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  • Active Learning With Sampling by Uncertainty and Density for Data Annotations

    Publication Year: 2010 , Page(s): 1323 - 1331
    Cited by:  Papers (4)
    Save to Project icon | Request Permissions | Click to expandQuick Abstract | PDF file iconPDF (427 KB) |  | HTML iconHTML  

    To solve the knowledge bottleneck problem, active learning has been widely used for its ability to automatically select the most informative unlabeled examples for human annotation. One of the key enabling techniques of active learning is uncertainty sampling, which uses one classifier to identify unlabeled examples with the least confidence. Uncertainty sampling often presents problems when outliers are selected. To solve the outlier problem, this paper presents two techniques, sampling by uncertainty and density (SUD) and density-based re-ranking. Both techniques prefer not only the most informative example in terms of uncertainty criterion, but also the most representative example in terms of density criterion. Experimental results of active learning for word sense disambiguation and text classification tasks using six real-world evaluation data sets demonstrate the effectiveness of the proposed methods. View full abstract»

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  • Selecting Feature Frames for Automatic Speaker Recognition Using Mutual Information

    Publication Year: 2010 , Page(s): 1332 - 1340
    Cited by:  Papers (3)
    Save to Project icon | Request Permissions | Click to expandQuick Abstract | PDF file iconPDF (784 KB) |  | HTML iconHTML  

    In this paper, an information theoretic approach to selecting feature frames for speaker recognition systems is proposed. A conventional approach in which the frame shift is fixed to around half of the frame length may not be the best choice, because the characteristics of the speech signal may rapidly change, especially at phonetic boundaries. Experimental results show that the recognition accuracy increases if the frame interval is directly controlled using phonetic information. By applying these results to the well-known fact that the recognition accuracy is directly correlated with the amount of mutual information, this paper suggests a novel feature frame selection method for speaker recognition. Specifically, feature frames are chosen to have minimum-redundancy within selected feature frames, but maximum-relevancy to speaker models. It is verified by experiments that the proposed method produces consistent improvement, especially in a speaker verification system. It is also robust against variations in acoustic environment. View full abstract»

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  • MMSE-Based Packet Loss Concealment for CELP-Coded Speech Recognition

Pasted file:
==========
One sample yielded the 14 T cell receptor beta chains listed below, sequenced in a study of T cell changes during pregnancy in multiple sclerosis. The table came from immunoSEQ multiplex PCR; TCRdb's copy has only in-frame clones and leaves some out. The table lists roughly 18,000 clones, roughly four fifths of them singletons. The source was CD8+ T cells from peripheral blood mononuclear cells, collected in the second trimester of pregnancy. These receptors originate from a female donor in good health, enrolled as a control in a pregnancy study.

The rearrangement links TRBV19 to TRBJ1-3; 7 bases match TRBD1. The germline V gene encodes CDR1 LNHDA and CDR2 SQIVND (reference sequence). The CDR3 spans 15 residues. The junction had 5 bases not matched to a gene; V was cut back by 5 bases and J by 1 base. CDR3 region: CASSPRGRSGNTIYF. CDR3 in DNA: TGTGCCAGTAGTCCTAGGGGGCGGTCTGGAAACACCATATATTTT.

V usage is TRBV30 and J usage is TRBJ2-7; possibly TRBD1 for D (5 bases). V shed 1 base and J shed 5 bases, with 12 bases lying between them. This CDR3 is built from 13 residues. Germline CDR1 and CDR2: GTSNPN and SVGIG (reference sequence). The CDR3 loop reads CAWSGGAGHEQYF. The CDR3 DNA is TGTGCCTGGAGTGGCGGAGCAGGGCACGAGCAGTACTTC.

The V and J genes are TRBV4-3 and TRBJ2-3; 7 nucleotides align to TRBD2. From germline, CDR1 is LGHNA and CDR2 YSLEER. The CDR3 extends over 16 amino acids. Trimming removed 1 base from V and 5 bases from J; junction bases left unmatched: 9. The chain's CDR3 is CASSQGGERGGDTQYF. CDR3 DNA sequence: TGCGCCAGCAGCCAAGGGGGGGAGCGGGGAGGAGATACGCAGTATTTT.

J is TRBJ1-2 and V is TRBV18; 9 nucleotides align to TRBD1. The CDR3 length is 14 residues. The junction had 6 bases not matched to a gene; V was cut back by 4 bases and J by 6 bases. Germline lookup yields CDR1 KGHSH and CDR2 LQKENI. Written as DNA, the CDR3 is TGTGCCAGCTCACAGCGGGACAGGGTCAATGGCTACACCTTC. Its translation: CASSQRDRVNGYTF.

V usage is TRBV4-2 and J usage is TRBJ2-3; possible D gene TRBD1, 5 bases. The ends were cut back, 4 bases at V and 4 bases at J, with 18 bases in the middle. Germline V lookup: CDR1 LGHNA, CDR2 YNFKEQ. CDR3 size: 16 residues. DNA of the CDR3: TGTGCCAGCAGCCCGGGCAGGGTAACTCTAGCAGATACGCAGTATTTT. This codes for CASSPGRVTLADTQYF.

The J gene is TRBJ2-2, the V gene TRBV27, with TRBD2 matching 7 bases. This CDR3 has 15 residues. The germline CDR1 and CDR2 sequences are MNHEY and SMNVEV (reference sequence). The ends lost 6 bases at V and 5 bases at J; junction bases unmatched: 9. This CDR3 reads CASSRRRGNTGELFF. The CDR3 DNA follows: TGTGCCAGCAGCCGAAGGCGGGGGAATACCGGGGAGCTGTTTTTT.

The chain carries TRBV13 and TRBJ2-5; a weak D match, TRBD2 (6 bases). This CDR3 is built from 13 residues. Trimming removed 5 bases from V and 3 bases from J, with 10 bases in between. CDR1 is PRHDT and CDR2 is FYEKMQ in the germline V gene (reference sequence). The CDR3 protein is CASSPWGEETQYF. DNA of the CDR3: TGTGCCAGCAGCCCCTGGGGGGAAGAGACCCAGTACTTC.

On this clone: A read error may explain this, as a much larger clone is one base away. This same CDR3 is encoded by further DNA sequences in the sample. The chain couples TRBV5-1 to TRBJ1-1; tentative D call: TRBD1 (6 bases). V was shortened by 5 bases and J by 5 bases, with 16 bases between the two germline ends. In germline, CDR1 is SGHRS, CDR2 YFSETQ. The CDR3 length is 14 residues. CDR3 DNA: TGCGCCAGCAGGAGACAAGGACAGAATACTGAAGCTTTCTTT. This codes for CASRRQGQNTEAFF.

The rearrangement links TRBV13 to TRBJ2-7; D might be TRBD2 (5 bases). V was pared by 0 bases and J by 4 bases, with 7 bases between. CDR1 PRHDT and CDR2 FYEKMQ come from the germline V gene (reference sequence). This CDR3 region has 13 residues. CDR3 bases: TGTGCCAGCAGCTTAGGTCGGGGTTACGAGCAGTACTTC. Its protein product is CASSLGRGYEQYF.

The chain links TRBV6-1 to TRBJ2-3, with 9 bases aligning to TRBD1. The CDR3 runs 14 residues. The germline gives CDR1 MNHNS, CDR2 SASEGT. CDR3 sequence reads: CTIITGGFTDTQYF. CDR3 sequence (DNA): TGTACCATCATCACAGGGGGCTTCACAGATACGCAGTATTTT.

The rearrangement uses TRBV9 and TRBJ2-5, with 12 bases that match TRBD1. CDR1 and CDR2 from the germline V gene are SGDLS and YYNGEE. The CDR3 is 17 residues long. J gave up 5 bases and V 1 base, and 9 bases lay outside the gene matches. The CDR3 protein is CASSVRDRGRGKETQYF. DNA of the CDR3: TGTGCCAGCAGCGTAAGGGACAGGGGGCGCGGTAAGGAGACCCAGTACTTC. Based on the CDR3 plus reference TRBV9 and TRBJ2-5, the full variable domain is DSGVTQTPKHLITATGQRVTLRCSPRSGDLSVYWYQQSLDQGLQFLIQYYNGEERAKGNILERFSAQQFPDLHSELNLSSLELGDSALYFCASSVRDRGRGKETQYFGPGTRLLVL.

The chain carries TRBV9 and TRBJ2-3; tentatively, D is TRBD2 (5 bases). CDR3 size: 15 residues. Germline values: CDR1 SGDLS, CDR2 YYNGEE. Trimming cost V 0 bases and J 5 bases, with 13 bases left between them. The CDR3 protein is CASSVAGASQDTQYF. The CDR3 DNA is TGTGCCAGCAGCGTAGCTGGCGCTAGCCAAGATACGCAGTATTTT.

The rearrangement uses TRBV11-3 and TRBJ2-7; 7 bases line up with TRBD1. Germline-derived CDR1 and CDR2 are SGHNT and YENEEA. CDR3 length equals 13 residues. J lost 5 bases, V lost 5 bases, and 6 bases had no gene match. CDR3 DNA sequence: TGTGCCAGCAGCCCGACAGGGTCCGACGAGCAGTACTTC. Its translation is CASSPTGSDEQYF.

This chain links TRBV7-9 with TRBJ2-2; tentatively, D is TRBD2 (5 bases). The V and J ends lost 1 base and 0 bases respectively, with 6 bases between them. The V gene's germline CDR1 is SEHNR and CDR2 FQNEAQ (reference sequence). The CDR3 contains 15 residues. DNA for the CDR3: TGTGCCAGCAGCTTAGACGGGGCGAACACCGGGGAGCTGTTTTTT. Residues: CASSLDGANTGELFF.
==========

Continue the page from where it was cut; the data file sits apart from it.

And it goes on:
Publication Year: 2010 , Page(s): 1341 - 1353
    Cited by:  Papers (2)
    Save to Project icon | Request Permissions | Click to expandQuick Abstract | PDF file iconPDF (888 KB) |  | HTML iconHTML  

    In this paper, we analyze the performance of network speech recognition (NSR) over IP networks, adapting and proposing new solutions to the packet loss problem for code excited linear prediction (CELP) codecs. NSR has a client-server architecture which places the recognizer at the server side using a standard speech codec for speech transmission. Its main advantage is that no changes are required for the existing client devices and networks. However, the use of speech codecs degrades its performance, mainly in the presence of packet losses. First, we study the degradations introduced by CELP codecs in lossy packet networks. Later, we propose a reconstruction technique based on minimum mean square error (MMSE) estimation using hidden Markov models. This approach also allows us to obtain reliability measures associated to each estimate. We show how to use this information to improve the recognition performance by means of soft-data decoding and weighted Viterbi algorithm. The experimental results are obtained for two well-known CELP codecs, G.729 and AMR 12.2 kbps, carrying out recognition from decoded speech. Finally, we analyze an efficient and improved implementation of the proposed techniques using an NSR system which extracts speech recognition features directly from the bit-stream parameters. The experimental results show that the different proposed NSR systems achieve a comparable performance to distributed speech recognition (DSR). View full abstract»

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Aims & Scope

IEEE Transactions on Audio, Speech and Language Processing covers the sciences, technologies and applications relating to the analysis, coding, enhancement, recognition and synthesis of audio, music, speech and language.

 

This Transactions ceased publication in 2013. The current retitled publication is IEEE/ACM Transactions on Audio, Speech, and Language Processing.

Full Aims & Scope

Meet Our Editors

Editor-in-Chief
Li Deng
Microsoft Research